Anyway, and interestingly enough, it is possible to join together in the same way even two FW-type beams bearing the same order, by getting again a structure with two different-radius cylinders, each one in its own space interval. To this aim, it is sufficient that each equal-order FW possesses a different value of its central longitudinal wave number: which implies a different radius for the corresponding cylindrical structure. An advantage of using FWs with the same order is that the resulting beam intensity keeps its azimuthal symmetry, thus avoiding the intensity perturbations (asymmetries) that one meets on the transverse plane where two different-order FWs connect to each other.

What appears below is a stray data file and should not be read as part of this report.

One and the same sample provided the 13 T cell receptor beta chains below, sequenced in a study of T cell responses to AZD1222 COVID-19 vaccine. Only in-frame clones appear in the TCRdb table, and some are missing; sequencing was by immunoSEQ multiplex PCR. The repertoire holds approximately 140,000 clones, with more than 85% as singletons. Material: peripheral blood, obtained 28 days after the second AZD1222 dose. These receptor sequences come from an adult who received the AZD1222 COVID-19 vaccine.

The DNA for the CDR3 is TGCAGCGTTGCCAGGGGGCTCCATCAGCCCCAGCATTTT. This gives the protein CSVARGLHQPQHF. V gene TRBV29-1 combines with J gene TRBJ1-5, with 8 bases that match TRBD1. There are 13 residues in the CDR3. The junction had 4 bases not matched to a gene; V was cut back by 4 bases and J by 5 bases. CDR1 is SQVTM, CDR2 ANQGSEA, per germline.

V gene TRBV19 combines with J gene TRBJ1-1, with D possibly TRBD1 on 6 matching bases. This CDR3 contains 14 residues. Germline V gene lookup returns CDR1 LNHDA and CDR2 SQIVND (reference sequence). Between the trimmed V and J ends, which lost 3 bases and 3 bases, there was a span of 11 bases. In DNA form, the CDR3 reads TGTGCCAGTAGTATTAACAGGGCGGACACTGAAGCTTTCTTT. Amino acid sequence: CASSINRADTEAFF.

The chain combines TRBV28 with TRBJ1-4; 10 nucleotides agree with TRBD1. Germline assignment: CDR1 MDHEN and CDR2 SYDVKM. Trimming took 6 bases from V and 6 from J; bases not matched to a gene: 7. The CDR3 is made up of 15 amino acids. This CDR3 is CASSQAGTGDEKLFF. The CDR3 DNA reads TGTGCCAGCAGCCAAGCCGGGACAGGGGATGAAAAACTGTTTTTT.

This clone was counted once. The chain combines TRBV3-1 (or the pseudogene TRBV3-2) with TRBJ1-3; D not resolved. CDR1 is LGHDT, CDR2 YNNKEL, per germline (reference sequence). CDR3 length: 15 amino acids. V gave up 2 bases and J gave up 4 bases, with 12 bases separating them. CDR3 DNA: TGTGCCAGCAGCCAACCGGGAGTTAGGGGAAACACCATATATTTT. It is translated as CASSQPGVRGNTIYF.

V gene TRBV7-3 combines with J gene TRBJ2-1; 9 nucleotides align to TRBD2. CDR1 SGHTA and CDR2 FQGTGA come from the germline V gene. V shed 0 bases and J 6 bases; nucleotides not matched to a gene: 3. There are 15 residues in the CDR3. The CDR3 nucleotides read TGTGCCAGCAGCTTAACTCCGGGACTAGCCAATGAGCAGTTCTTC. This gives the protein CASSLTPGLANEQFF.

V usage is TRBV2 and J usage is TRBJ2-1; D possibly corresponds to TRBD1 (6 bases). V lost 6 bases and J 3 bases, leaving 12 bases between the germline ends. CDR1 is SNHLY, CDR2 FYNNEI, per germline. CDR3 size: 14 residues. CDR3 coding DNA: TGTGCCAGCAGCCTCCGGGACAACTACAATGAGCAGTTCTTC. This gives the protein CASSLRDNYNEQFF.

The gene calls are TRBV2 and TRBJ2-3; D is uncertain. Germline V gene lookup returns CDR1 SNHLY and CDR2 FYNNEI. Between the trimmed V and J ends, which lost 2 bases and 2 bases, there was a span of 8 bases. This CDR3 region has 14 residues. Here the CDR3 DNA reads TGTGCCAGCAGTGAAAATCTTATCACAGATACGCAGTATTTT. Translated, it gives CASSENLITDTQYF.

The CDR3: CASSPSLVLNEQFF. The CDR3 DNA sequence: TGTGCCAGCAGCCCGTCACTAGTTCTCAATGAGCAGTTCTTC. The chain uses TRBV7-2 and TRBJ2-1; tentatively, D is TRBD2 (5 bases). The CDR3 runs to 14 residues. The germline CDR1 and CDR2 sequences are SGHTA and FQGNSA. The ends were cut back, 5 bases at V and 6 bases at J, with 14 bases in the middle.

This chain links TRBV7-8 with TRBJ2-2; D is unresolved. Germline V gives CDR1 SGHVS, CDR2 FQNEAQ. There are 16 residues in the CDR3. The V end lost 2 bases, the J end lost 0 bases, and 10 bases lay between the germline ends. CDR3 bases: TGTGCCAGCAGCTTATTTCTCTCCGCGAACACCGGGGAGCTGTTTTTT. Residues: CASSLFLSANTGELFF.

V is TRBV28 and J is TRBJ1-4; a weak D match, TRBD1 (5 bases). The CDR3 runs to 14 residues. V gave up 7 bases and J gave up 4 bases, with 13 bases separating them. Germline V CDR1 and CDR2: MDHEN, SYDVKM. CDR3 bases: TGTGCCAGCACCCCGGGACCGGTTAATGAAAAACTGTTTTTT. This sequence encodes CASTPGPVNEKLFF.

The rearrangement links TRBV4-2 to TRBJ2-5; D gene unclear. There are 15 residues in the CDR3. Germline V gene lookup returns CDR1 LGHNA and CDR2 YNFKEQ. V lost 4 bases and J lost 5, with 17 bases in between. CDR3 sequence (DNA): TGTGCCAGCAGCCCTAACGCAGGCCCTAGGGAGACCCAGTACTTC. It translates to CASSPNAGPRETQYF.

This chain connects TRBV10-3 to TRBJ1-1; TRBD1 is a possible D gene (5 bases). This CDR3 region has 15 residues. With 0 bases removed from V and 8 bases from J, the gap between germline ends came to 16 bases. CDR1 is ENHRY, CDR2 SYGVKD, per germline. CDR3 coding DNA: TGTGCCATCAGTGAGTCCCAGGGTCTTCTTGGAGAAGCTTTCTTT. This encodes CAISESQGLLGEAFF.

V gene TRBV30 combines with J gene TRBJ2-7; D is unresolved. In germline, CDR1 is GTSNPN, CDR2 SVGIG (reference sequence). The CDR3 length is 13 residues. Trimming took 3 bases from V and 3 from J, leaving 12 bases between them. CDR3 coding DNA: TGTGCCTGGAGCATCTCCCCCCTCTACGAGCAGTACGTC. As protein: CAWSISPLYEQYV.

Indeed, in this work we extend –theoretically and experimentally– on a method of ours proposed in [13, 15], by explicitly considering superpositions not only of different order FWs, but also of FWs with the same order but different central longitudinal wavenumbers. Moreover, we also investigate the superposition of FWs whose longitudinal intensity values have non-zero values inside the same space interval: This allows us creating even coaxial light structures, or cylindrical structures e.g. with “emboli” (blockages), and so on.

We call “Lego-beams” all such structures of light.

2 The method

Let us consider as exact solutions to the wave equation the following superposition:






and with    and  ,  quantity    being the maximum value of the 1st-order Bessel function of the first kind.